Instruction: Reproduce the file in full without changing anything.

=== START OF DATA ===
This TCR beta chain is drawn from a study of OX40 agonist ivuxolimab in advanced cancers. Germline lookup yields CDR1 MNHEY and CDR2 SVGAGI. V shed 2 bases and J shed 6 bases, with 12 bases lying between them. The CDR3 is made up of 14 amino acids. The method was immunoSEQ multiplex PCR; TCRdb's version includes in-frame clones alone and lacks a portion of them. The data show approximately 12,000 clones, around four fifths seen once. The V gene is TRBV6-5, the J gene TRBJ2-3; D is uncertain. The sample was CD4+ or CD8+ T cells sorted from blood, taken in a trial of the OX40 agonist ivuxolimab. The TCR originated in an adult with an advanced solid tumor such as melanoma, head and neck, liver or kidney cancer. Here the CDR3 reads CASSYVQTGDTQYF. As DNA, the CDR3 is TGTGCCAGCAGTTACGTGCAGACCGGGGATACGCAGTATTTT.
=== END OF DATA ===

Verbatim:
This TCR beta chain is drawn from a study of OX40 agonist ivuxolimab in advanced cancers. Germline lookup yields CDR1 MNHEY and CDR2 SVGAGI. V shed 2 bases and J shed 6 bases, with 12 bases lying between them. The CDR3 is made up of 14 amino acids. The method was immunoSEQ multiplex PCR; TCRdb's version includes in-frame clones alone and lacks a portion of them. The data show approximately 12,000 clones, around four fifths seen once. The V gene is TRBV6-5, the J gene TRBJ2-3; D is uncertain. The sample was CD4+ or CD8+ T cells sorted from blood, taken in a trial of the OX40 agonist ivuxolimab. The TCR originated in an adult with an advanced solid tumor such as melanoma, head and neck, liver or kidney cancer. Here the CDR3 reads CASSYVQTGDTQYF. As DNA, the CDR3 is TGTGCCAGCAGTTACGTGCAGACCGGGGATACGCAGTATTTT.